With Oral Arguments Nearing, Federal Lawyers Preview BCRA Defense
Government lawyers submitted a 135-page brief Tuesday defending the constitutionality of the new campaign finance law and underscoring Congress’ proper role in drafting such regulations to prevent “monied” interests from exercising “undue influence” on federal officeholders and federal elections.
“As central participants in the federal campaign system, Members of Congress are particularly well-positioned to assess both the inadequacies of existing campaign-finance legislation and the likely efficacy and practicality of alternative proposed solutions,” Solicitor General Theodore Olson, Assistant Attorney General Peter Keisler and lawyers representing the Federal Election Commission wrote in their brief.
With little more than a month to go before the Supreme Court hears oral arguments in the legal battle surrounding the Bipartisan Campaign Reform Act, the brief provides a detailed framework for how the government plans to defend the new law in court.
“It is an effort to prevent circumvention of the established statutory scheme, rather than a repudiation of the prior legal regime,” the officials argued in the court documents.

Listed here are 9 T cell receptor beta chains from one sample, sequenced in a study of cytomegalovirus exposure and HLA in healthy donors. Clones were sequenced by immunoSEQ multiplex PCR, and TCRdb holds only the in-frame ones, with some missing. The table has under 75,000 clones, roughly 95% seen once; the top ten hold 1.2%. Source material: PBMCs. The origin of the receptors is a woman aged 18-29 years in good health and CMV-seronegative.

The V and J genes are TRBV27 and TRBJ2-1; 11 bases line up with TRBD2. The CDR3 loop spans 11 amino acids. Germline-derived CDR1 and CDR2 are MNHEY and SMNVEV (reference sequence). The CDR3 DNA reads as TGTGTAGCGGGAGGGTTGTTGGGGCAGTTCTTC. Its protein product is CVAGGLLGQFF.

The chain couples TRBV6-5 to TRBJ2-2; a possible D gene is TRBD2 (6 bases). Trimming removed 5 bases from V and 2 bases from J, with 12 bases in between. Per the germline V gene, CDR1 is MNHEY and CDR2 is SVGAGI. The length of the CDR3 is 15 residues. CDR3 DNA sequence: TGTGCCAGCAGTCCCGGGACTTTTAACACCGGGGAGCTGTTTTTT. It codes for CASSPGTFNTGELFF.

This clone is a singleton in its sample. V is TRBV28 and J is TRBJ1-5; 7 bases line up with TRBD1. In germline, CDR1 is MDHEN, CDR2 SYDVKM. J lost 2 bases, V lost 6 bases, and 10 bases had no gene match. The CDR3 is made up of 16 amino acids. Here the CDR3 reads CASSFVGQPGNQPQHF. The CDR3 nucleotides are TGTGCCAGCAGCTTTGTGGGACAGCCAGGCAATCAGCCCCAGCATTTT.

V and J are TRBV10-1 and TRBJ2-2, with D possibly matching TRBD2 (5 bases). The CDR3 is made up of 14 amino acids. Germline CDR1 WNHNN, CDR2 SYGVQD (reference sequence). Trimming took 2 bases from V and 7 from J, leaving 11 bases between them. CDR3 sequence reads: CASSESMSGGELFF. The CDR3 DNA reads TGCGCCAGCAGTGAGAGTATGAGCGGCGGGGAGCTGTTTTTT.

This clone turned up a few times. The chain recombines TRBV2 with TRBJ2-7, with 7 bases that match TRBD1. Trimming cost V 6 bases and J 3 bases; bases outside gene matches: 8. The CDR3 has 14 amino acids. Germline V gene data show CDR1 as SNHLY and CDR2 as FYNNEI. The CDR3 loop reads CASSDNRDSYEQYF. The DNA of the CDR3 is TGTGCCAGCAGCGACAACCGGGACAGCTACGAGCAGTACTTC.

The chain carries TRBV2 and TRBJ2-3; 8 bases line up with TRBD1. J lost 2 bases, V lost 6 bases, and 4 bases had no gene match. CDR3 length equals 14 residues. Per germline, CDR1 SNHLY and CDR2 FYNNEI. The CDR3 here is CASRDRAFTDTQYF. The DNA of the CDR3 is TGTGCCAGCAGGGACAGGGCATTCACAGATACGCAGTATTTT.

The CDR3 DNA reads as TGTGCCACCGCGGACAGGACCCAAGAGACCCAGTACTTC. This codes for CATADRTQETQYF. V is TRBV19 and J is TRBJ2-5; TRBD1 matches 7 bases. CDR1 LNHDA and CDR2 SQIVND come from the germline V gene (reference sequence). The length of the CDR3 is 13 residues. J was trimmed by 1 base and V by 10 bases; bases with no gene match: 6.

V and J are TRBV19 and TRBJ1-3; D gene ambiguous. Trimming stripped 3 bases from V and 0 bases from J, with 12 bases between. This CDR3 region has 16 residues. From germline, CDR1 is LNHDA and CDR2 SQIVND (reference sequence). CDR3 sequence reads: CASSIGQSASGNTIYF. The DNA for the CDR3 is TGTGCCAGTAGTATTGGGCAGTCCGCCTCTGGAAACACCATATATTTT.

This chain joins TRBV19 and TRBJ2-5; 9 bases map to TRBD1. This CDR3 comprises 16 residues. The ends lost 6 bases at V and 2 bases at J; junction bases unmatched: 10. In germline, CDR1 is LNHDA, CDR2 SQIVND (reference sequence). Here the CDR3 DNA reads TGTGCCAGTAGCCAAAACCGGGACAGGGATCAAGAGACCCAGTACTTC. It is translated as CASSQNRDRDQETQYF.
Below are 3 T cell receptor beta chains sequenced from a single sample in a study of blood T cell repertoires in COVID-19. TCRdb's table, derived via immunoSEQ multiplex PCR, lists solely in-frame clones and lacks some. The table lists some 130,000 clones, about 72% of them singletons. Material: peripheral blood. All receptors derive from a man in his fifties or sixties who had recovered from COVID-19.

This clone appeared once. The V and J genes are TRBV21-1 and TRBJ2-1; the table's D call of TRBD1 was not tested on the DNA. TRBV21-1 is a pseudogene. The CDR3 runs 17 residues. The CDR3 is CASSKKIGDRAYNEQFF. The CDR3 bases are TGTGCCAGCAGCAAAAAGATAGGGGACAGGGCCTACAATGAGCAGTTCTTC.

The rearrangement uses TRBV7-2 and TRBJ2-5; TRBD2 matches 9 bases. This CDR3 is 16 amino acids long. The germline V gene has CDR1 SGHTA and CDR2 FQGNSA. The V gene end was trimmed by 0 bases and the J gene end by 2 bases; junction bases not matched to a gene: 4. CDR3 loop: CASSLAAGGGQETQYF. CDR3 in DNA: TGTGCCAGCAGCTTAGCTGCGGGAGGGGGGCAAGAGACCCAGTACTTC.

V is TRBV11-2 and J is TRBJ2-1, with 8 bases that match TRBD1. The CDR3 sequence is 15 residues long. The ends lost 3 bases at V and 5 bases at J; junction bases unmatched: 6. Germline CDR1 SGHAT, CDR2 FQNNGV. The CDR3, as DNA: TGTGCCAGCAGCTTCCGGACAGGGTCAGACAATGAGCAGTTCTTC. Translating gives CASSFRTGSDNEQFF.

“In particular, BCRA brings two of the most notorious efforts to circumvent pre-existing law — unregulated soft-money donations to political parties and unregulated election-related advertisements paid for out of corporate and union treasuries — within the regulatory regime and makes related adjustments to the law’s disclosure requirements and source-and-amount limitations.”
Such provisions are being challenged by an array of plaintiffs ranging from Sen. Mitch McConnell (R-Ky.) to the American Civil Liberties Union.
However, Olson and other defenders of BCRA argue in their brief that the new law is far from unconstitutional and in fact “represents a refinement of pre-existing campaign-finance rules.”
In particular, they argue that the soft-money restrictions are consistent with other anti-corruption and conflict-of-interest provisions designed to protect the integrity of federal officials.
Likewise, the governmental brief asserts the electioneering communications provisions — which restrict certain issue ads depicting federal candidates within 30- and 60-day windows of an election — is “narrowly tailored to serve several compelling government interests”
Namely, they argue, the new regulations are in keeping with longstanding federal prohibitions on the use of corporate and labor funds in elections.
Numerous other proponents of campaign finance reform such as Common Cause, former Members of Congress and others also filed briefs in support of the new law.
“We’re confident that the Supreme Court will uphold the constitutionality of BCRA,” said Don Simon, Common Cause’s general counsel and author of his group’s brief. “The briefs filed today make a powerful case that this law was necessary in order to shut down the soft-money system and prevent the corruption and the appearance of corruption caused by soft money. The Supreme Court has repeatedly upheld campaign finance laws that serve these important purposes.”